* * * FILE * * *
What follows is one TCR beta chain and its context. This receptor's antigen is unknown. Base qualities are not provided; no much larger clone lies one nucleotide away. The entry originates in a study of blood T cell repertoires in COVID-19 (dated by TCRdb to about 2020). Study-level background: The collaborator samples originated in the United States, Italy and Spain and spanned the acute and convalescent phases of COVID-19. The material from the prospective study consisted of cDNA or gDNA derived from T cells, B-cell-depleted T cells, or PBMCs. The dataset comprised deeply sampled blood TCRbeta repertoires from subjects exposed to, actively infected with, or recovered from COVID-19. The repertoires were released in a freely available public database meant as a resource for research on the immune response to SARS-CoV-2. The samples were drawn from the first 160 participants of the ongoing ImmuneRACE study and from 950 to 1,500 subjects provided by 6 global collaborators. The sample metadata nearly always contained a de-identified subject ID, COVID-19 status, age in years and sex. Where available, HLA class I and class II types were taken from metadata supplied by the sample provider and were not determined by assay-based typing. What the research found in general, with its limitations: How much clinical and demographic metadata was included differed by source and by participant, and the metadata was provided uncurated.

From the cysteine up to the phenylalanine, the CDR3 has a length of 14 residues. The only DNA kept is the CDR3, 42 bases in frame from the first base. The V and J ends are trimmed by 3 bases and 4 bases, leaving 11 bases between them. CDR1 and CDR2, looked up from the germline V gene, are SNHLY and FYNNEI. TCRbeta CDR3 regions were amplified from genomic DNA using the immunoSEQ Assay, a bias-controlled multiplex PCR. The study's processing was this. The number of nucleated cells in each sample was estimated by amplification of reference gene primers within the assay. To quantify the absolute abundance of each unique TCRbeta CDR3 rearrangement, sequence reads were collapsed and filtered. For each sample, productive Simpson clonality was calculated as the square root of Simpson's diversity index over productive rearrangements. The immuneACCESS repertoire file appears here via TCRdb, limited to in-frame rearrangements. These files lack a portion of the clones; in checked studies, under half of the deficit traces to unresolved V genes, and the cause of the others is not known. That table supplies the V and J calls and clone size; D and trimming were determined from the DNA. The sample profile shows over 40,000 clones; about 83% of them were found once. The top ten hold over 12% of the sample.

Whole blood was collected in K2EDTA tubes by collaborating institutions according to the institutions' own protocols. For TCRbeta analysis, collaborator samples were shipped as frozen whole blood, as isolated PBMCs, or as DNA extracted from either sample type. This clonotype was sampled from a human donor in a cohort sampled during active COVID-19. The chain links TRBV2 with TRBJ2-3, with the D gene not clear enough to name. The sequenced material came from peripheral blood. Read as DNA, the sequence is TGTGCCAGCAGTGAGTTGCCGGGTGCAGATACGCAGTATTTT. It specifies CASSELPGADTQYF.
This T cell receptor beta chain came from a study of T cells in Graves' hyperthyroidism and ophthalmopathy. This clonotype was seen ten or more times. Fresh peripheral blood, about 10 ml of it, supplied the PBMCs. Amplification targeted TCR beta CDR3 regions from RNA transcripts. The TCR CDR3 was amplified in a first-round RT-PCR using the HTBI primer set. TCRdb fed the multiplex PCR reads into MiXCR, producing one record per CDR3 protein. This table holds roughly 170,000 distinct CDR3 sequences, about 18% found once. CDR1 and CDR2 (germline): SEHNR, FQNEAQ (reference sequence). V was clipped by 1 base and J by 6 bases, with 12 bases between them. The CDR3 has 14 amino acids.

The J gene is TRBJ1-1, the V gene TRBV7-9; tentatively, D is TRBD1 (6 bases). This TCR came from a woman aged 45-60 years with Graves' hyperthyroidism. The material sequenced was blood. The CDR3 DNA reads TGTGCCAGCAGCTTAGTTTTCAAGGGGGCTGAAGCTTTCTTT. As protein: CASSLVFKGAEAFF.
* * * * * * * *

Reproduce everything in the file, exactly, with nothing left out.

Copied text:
What follows is one TCR beta chain and its context. This receptor's antigen is unknown. Base qualities are not provided; no much larger clone lies one nucleotide away. The entry originates in a study of blood T cell repertoires in COVID-19 (dated by TCRdb to about 2020). Study-level background: The collaborator samples originated in the United States, Italy and Spain and spanned the acute and convalescent phases of COVID-19. The material from the prospective study consisted of cDNA or gDNA derived from T cells, B-cell-depleted T cells, or PBMCs. The dataset comprised deeply sampled blood TCRbeta repertoires from subjects exposed to, actively infected with, or recovered from COVID-19. The repertoires were released in a freely available public database meant as a resource for research on the immune response to SARS-CoV-2. The samples were drawn from the first 160 participants of the ongoing ImmuneRACE study and from 950 to 1,500 subjects provided by 6 global collaborators. The sample metadata nearly always contained a de-identified subject ID, COVID-19 status, age in years and sex. Where available, HLA class I and class II types were taken from metadata supplied by the sample provider and were not determined by assay-based typing. What the research found in general, with its limitations: How much clinical and demographic metadata was included differed by source and by participant, and the metadata was provided uncurated.

From the cysteine up to the phenylalanine, the CDR3 has a length of 14 residues. The only DNA kept is the CDR3, 42 bases in frame from the first base. The V and J ends are trimmed by 3 bases and 4 bases, leaving 11 bases between them. CDR1 and CDR2, looked up from the germline V gene, are SNHLY and FYNNEI. TCRbeta CDR3 regions were amplified from genomic DNA using the immunoSEQ Assay, a bias-controlled multiplex PCR. The study's processing was this. The number of nucleated cells in each sample was estimated by amplification of reference gene primers within the assay. To quantify the absolute abundance of each unique TCRbeta CDR3 rearrangement, sequence reads were collapsed and filtered. For each sample, productive Simpson clonality was calculated as the square root of Simpson's diversity index over productive rearrangements. The immuneACCESS repertoire file appears here via TCRdb, limited to in-frame rearrangements. These files lack a portion of the clones; in checked studies, under half of the deficit traces to unresolved V genes, and the cause of the others is not known. That table supplies the V and J calls and clone size; D and trimming were determined from the DNA. The sample profile shows over 40,000 clones; about 83% of them were found once. The top ten hold over 12% of the sample.

Whole blood was collected in K2EDTA tubes by collaborating institutions according to the institutions' own protocols. For TCRbeta analysis, collaborator samples were shipped as frozen whole blood, as isolated PBMCs, or as DNA extracted from either sample type. This clonotype was sampled from a human donor in a cohort sampled during active COVID-19. The chain links TRBV2 with TRBJ2-3, with the D gene not clear enough to name. The sequenced material came from peripheral blood. Read as DNA, the sequence is TGTGCCAGCAGTGAGTTGCCGGGTGCAGATACGCAGTATTTT. It specifies CASSELPGADTQYF.
This T cell receptor beta chain came from a study of T cells in Graves' hyperthyroidism and ophthalmopathy. This clonotype was seen ten or more times. Fresh peripheral blood, about 10 ml of it, supplied the PBMCs. Amplification targeted TCR beta CDR3 regions from RNA transcripts. The TCR CDR3 was amplified in a first-round RT-PCR using the HTBI primer set. TCRdb fed the multiplex PCR reads into MiXCR, producing one record per CDR3 protein. This table holds roughly 170,000 distinct CDR3 sequences, about 18% found once. CDR1 and CDR2 (germline): SEHNR, FQNEAQ (reference sequence). V was clipped by 1 base and J by 6 bases, with 12 bases between them. The CDR3 has 14 amino acids.

The J gene is TRBJ1-1, the V gene TRBV7-9; tentatively, D is TRBD1 (6 bases). This TCR came from a woman aged 45-60 years with Graves' hyperthyroidism. The material sequenced was blood. The CDR3 DNA reads TGTGCCAGCAGCTTAGTTTTCAAGGGGGCTGAAGCTTTCTTT. As protein: CASSLVFKGAEAFF.